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Does Inhibitory Load Affect Event-Based Prospective Memory Performance in Autism Spectrum Disorder?

Friday, 3 May 2013: 09:00-13:00
Banquet Hall (Kursaal Centre)



Previous evidence indicates that individuals with Autism Spectrum Disorders (ASD) have difficulties with the implementation of delayed intentions. These deficits in prospective memory performance have been related to reduced executive functioning. So far, however, apart from correlational approaches, the impact of executive control processes on prospective memory performance have not been directly tested.  


The goal of the present study was to explore the influence of inhibitory control processes on event-based prospective memory performance in adults with ASD. 


Twenty individuals with ASD and 20 age-, verbal and nonverbal ability-matched typically developing controls participated in the present study. Participants were asked to perform a prospective memory task which was embedded in a word categorization task (ongoing activity). Inhibitory load was manipulated by an auditory mediated Go/No-Go task with either low or high inhibitory load. Participants were first introduced to the ongoing task. This was followed by an introduction to the  inhibition task (low or high inhibition load). Thereafter, individuals completed the inhibition task and the ongoing task simultaneously. Then participants were introduced to the prospective memory task and after a filled delay performed all three tasks simultaneously. Order of inhibition load condition was balanced and this procedure repeated (except for the introduction of the ongoing task) after a short break for the respective other inhibition load condition.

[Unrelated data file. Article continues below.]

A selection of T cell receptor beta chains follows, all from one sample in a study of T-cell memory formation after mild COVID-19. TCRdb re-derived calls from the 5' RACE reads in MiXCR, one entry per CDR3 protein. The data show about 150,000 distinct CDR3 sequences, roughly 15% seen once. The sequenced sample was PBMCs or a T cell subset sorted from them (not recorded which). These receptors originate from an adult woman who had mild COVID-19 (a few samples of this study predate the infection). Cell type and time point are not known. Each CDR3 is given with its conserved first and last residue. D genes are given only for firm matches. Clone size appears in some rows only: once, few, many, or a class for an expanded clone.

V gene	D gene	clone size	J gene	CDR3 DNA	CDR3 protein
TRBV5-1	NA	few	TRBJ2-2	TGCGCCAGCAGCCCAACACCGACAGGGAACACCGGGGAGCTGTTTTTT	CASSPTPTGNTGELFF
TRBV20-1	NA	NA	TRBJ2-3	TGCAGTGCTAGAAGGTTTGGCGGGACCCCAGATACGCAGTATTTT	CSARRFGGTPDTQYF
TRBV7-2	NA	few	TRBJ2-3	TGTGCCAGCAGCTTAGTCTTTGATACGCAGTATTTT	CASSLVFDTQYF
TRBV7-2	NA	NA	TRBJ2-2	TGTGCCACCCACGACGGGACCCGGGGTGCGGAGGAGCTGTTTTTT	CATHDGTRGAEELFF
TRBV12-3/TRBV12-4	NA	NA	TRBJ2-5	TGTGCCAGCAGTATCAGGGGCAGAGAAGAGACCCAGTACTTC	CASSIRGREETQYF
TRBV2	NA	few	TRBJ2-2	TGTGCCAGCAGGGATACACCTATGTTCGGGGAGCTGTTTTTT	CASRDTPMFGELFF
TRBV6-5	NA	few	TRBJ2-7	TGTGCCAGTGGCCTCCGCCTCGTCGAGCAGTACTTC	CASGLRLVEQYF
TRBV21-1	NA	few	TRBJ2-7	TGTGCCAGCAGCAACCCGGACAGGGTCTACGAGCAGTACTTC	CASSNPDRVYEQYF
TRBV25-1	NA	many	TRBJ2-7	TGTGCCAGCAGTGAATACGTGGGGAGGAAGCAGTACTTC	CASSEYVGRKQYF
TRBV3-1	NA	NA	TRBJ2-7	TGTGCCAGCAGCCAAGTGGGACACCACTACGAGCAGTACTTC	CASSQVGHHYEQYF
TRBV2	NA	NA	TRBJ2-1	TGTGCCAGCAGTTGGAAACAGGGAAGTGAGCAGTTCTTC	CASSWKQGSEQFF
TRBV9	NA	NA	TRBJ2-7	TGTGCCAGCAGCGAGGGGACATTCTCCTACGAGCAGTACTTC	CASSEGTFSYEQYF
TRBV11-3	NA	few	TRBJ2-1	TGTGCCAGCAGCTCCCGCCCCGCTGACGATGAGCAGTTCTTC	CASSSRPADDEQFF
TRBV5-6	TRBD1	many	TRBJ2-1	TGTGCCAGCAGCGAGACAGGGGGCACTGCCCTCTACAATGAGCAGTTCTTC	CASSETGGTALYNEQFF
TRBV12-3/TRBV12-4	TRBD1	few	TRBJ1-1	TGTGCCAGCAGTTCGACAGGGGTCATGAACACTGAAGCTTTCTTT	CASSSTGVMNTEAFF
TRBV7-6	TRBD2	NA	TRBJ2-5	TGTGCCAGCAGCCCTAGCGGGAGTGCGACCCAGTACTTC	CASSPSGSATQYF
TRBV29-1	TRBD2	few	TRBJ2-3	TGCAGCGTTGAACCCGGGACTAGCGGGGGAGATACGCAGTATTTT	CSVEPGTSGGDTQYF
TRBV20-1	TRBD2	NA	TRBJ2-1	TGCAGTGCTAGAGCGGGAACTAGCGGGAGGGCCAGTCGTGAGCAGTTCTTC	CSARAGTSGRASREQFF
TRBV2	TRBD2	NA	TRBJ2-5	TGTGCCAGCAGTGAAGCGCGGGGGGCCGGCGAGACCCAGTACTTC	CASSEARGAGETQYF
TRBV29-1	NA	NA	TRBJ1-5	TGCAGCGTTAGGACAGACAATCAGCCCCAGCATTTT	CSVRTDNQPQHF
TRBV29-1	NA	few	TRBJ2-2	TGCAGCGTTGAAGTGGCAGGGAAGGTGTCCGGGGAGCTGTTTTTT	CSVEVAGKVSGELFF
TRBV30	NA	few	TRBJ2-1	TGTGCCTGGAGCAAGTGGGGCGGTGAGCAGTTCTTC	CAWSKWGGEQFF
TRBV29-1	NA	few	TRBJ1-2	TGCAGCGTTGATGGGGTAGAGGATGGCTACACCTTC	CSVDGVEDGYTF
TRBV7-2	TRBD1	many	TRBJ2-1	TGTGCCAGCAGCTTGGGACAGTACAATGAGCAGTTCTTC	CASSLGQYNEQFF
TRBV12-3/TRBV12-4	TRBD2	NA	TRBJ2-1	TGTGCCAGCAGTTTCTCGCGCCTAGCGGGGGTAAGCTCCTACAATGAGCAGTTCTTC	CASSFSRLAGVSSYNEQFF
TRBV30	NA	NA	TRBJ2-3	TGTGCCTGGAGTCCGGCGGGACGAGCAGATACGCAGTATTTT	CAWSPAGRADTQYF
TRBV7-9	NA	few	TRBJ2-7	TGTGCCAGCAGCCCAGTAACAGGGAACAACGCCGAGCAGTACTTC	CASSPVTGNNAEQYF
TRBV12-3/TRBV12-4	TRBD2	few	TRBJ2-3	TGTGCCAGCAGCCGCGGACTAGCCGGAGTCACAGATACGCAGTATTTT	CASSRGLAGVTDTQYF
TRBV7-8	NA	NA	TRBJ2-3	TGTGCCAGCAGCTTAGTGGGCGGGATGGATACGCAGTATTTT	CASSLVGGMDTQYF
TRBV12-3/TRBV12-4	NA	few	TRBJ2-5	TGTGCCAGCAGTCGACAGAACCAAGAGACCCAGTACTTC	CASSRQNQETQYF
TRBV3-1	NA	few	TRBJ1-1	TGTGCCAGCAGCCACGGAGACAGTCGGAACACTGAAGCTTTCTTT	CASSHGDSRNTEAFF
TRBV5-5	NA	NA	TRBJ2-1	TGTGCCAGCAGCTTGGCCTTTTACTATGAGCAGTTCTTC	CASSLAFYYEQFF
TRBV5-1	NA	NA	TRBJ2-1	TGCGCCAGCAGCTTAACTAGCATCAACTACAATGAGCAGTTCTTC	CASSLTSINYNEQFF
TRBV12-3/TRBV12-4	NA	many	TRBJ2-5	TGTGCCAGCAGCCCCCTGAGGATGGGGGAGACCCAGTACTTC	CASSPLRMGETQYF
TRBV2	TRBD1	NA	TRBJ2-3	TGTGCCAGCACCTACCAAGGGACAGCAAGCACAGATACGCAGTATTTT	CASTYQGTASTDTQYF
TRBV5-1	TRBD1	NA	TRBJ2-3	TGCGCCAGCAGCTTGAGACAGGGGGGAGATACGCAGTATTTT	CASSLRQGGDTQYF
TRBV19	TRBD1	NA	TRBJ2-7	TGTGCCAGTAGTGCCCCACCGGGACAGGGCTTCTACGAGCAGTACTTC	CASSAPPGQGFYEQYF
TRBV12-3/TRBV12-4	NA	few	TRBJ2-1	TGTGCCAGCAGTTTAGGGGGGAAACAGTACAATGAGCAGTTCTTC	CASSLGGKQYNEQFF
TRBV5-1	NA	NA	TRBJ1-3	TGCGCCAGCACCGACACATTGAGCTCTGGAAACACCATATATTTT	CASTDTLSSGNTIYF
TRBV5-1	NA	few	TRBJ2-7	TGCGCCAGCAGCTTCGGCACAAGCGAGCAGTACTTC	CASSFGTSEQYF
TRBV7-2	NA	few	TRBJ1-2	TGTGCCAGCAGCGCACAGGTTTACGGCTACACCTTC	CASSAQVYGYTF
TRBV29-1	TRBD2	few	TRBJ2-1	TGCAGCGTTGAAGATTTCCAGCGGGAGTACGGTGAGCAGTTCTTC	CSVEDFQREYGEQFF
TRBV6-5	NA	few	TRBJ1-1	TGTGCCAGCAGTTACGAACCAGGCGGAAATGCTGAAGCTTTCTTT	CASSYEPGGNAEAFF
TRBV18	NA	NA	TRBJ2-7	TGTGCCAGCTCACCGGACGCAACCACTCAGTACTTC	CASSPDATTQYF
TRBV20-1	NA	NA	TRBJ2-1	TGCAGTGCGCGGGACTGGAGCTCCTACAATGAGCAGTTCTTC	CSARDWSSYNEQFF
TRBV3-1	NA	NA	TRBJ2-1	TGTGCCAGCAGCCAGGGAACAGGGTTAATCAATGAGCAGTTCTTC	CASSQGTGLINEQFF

Repeated measures Analyses of Variance (ANOVAs) were carried out. With regards to prospective memory performance, there were no significant effects. In contrast for ongoing task performance, significant effects were observed for group and task block. Controls outperformed individuals with ASD and overall, participants performed poorer with each additional task being added (best performance in the single task block, followed by dual-task blocks and triple task blocks). No significant interaction emerged. Similarly, for the inhibition task performance was best in the single task blocks, followed by the dual task and then triple task blocks. No group effects and no interaction effects were found. 


In line with previous evidence in children with ASD (Altgassen et al., 2010), adults with ASD showed preserved prospective memory performance. However, possibly this spared performance may have only been achieved at the cost of the ongoing task in which individuals with ASD performed poorer as compared to controls. There were no differential effects of inhibitory load. Findings are limited by ceiling effects of both groups in the inhibition task. Future studies need to try to replicate findings using more difficult tasks.

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